Trusted OS
TOS Resource CenterHomeContactSite Map
General Topics
Historical Museum
Related Web Sites
TOS Library
Conferences and Events
Courses and Education
Trusted OS Products
Other MLS Products
Service Providers
The Latest News
Article One 
Article Two 
Article Three 
Article Four 
News Archive 
Upcoming Events

To the Trusted Operating System web site, an Internet-based resource center created to deliver information on OS technology and related products, and provide access to knowledgeable consultants, vendors and other members of the TOS community. This is an open site, and your comments and ideas are welcome. If you have information, papers, or products that you would like on this site, please use our Contact section.

What are Trusted Operating Systems?

An operating system must have certain characteristics to be considered trusted:

  • It must be able to implement a mandatory access policy, which means that a user cannot give away information that is under his control. Controls must be imposed on all system resources (including processes, filesystems, networking, and IPC).
  • It must use a least privelege model, which means that it grants fine-grained controls over priveleged operations to users and processes on a "need-to-know" basis. There is no superuser account.
  • It must include assurance by being independently validated. An OS with an impressive set of features is completely worthless if there is no evidence that it works as advertised.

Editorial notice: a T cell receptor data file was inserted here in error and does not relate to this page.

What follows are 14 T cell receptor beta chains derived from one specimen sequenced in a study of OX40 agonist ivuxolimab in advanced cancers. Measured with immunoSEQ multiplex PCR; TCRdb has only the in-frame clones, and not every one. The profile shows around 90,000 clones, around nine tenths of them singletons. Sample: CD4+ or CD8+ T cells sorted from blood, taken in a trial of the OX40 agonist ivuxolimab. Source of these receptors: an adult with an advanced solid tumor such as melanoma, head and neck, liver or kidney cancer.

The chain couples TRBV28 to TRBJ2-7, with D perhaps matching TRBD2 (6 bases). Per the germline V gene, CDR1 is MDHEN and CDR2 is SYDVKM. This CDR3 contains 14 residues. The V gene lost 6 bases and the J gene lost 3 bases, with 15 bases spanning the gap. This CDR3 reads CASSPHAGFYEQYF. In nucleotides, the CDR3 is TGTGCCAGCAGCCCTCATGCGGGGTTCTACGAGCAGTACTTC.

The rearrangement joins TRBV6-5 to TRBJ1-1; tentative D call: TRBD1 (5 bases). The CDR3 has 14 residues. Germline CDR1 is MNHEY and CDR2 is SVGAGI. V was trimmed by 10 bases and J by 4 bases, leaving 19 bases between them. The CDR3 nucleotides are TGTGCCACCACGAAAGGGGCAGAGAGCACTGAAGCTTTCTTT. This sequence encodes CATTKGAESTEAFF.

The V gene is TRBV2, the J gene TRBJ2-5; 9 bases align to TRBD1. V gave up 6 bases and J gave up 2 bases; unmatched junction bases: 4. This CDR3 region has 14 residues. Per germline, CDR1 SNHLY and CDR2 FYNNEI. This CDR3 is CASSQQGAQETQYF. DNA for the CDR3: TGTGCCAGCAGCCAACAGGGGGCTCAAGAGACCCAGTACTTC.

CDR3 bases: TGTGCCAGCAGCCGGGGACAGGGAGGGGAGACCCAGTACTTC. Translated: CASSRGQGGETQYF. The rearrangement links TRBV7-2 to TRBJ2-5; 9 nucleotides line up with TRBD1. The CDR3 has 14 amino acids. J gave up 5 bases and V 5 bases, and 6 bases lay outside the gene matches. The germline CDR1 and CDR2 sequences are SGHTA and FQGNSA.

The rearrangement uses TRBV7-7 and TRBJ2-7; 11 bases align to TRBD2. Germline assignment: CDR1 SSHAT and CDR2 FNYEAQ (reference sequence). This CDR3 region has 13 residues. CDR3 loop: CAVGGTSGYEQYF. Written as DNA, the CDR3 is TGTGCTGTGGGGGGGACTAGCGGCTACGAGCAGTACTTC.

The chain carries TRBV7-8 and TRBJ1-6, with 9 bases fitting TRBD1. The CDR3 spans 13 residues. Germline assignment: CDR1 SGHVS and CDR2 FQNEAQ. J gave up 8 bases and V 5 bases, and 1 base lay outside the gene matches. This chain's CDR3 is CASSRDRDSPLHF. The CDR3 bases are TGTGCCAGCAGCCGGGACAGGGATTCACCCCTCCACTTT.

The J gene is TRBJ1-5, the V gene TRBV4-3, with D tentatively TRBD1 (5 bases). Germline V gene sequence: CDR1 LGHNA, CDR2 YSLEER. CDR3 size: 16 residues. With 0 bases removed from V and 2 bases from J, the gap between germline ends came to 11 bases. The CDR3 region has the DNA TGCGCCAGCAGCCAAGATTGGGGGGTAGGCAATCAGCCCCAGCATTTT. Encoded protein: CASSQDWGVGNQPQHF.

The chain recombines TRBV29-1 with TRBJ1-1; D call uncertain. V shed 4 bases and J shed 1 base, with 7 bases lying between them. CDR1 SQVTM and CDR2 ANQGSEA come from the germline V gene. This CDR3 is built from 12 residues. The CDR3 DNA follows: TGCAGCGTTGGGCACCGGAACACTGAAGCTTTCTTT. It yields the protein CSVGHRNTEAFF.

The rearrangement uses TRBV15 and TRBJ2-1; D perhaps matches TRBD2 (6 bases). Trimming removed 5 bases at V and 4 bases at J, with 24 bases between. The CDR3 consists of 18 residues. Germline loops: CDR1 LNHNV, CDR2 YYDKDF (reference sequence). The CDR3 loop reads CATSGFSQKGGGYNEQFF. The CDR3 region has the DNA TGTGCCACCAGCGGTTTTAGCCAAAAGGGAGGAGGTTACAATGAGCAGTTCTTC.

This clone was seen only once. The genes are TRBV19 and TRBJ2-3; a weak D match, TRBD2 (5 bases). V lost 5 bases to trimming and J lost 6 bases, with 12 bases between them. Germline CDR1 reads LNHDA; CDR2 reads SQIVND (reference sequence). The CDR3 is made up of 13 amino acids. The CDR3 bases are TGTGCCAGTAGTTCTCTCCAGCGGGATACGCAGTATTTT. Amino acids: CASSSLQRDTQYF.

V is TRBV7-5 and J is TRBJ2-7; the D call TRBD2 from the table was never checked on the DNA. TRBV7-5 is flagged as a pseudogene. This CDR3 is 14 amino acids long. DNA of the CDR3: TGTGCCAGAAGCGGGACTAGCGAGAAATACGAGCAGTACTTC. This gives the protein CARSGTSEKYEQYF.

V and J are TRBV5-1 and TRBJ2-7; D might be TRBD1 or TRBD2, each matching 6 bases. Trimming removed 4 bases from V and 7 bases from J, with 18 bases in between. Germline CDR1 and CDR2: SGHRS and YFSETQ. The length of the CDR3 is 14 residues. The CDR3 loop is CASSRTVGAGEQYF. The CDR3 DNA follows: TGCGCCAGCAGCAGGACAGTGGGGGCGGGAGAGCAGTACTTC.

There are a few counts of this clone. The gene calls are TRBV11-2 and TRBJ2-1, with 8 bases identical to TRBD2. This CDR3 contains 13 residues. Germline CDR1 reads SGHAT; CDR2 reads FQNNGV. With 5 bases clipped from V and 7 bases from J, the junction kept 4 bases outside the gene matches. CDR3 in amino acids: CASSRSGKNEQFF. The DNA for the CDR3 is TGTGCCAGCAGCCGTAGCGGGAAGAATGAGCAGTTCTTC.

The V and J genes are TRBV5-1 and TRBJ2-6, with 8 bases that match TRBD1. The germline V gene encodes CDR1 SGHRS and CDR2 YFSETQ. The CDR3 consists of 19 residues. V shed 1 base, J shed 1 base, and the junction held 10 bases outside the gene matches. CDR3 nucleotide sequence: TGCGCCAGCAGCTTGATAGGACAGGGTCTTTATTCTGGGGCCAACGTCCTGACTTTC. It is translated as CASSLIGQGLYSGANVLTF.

Why use a Trusted OS?

The fastest growing market for trusted operating systems is Internet-based commerce. Businesses on the web constantly face challenges to their security. Only the operating system, which can impose limits on all software, can effectively control certain threats, such as compromise of priveleged applications. A trusted operating system does not replace other security mechanisms; it strengthens them. Elaborate encryption and authentication systems are absolutely worthless if a hacker can bypass them and directly access confidential files. Only a trusted operating system can ensure that security policies are completely enforced.

Copyright © 2000 Trusted OS Resource Center Trusted OS Resource Center All Rights Reserved
Last Modified November 28, 2000